Image and article available here 

Yesterday we went of a day trip in Kurzeme to a medieval castle that we had always driven straight past.  This country is so littered with castle mounds and ruins and remnants of medieval castles, that after a while you get a bit complacent.  Most often the strongholds sport badly translated historical essays stuck on a post outside the ruins, with detailed lists of dates and owners related to the castle - and not much else in terms of interpretation.  So we were stunned on walking into Edole castle to behold an early 20th century interior...  recreated from photos of the Baron's rooms.  The boys started crowing about everything being just like Harry Potter, and we raced through the rooms goggling at the stuffed animals and floral wallpaper and kitschy hunting trinkets.  Apparently you can rent out the castle for weddings, parties, anything... gotta think of a reason!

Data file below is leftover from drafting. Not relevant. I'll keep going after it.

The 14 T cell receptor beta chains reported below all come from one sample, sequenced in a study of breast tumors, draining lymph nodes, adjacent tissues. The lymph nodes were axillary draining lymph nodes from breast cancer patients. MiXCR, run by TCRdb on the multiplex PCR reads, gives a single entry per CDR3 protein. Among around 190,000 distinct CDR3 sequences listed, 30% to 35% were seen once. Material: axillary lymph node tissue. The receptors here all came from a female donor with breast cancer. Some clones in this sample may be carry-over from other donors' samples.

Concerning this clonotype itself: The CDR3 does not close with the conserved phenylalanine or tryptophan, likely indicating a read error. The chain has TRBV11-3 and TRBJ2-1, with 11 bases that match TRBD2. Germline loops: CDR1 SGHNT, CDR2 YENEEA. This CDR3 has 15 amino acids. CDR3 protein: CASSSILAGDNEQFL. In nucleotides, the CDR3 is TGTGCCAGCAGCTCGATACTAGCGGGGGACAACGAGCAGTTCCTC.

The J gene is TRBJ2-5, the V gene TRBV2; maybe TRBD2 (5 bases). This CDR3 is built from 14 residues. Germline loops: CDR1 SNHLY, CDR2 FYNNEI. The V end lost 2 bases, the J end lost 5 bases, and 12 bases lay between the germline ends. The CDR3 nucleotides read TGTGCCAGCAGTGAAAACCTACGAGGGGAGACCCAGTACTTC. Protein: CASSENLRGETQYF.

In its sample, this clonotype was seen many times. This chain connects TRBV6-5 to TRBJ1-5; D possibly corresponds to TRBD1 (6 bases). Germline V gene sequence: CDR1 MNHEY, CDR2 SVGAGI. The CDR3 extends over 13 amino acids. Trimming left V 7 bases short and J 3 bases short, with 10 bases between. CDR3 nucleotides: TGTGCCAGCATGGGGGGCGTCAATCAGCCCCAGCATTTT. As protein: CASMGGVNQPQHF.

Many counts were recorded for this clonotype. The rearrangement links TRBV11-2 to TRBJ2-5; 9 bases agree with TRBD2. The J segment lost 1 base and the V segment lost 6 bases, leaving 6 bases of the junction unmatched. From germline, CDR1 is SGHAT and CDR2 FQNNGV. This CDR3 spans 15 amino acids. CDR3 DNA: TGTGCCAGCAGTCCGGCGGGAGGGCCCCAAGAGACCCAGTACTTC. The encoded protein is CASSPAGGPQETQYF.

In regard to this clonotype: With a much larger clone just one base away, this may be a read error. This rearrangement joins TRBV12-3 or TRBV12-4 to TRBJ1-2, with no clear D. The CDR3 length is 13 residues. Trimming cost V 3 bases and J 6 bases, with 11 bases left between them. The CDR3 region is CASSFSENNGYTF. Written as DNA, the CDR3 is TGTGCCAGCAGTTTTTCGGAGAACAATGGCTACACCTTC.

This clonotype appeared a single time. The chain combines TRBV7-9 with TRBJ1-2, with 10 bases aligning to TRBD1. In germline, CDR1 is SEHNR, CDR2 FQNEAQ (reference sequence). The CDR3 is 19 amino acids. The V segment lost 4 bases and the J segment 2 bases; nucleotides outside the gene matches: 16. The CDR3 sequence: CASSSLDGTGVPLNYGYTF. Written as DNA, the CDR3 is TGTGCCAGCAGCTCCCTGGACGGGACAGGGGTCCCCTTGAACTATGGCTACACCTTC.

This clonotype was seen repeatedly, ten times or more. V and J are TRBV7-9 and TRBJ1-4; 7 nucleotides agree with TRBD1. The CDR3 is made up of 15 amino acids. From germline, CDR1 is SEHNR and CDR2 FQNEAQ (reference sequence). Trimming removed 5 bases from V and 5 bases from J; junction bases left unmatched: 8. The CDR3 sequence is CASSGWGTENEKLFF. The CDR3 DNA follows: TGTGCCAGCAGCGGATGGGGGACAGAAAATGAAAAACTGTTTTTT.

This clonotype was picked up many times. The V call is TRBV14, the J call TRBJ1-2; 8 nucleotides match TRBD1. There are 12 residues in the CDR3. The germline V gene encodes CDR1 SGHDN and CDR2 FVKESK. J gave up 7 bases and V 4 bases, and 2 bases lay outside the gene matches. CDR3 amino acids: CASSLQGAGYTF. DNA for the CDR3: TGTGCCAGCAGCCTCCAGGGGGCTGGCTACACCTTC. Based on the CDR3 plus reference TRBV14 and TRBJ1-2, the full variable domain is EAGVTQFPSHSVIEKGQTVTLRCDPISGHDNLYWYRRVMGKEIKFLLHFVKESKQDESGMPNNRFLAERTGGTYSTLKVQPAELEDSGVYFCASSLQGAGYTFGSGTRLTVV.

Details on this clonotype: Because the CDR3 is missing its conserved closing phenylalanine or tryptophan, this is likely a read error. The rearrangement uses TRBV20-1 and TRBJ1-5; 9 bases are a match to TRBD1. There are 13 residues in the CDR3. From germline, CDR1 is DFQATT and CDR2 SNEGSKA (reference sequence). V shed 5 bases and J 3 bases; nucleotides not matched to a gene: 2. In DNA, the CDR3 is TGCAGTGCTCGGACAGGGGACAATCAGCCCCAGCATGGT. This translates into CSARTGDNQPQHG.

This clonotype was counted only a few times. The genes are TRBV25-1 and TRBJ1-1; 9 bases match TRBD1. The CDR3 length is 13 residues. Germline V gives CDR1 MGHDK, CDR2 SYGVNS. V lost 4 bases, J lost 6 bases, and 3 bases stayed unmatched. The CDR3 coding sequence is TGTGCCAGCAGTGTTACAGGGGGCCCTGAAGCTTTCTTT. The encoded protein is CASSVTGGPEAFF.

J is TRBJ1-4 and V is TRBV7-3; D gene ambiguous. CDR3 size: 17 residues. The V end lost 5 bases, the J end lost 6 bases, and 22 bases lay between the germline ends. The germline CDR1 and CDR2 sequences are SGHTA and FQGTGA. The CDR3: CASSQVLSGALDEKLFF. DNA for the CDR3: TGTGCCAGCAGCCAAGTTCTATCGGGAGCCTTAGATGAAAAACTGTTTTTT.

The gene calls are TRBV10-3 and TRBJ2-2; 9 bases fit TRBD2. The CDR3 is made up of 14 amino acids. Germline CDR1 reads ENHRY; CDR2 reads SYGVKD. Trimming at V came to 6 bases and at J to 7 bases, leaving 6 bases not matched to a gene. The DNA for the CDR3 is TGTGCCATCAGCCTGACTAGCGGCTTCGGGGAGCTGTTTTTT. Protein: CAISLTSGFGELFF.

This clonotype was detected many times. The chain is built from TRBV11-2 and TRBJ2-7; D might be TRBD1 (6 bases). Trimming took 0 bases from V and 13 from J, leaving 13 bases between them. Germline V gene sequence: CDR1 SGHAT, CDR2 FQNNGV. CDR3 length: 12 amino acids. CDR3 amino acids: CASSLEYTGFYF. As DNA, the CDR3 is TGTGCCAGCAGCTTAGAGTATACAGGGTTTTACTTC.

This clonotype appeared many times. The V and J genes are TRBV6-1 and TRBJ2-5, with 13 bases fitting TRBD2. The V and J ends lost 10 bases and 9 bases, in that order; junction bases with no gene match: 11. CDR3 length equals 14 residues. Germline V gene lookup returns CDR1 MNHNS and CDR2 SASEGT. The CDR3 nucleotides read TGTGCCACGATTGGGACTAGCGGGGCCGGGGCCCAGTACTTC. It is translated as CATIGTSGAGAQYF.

...great place for a geocache!

Straight after we drove to our favourite beach at Jurkalne, where, inspired by our castle visit, we proceeded to build the biggest sandcastle in the history of our family's castle making.  I knew things were getting serious when Jem unloaded a garden spade and full-size buckets from the car boot.  Everyone got super-involved, Tiss drawing a plan for castle in the sand with a feather while Mikus built the ramparts and Jem dug the moat.  I decorated with rocks.  A true team effort.

I first heard the advice Andy Warhol's mother gave him, on an album by Lou Reed and John Cale: "The way to make friends, Andy, is invite them up for tea".  So simple, no?

I saw Mrs Warhol's principle in action when Jem and I had moved to Melbourne from Brivegas and I started studying museology - everything was so new and I was very alone - and was stunned by a dinner invitation out of the blue, on my first week in class, from my totally intimidating classmate, who had the grooviest haircut and the most intelligently outspoken comments during tutorials.  We ended up at her place - in true Melbourne style, she lived in an old corner pub that had been converted into a share house - eating pumpkin curry with total strangers, and loving it.  Needless to say, Fiona and I have been fast friends ever since, and from that time I knew that Warhol's mother had it right.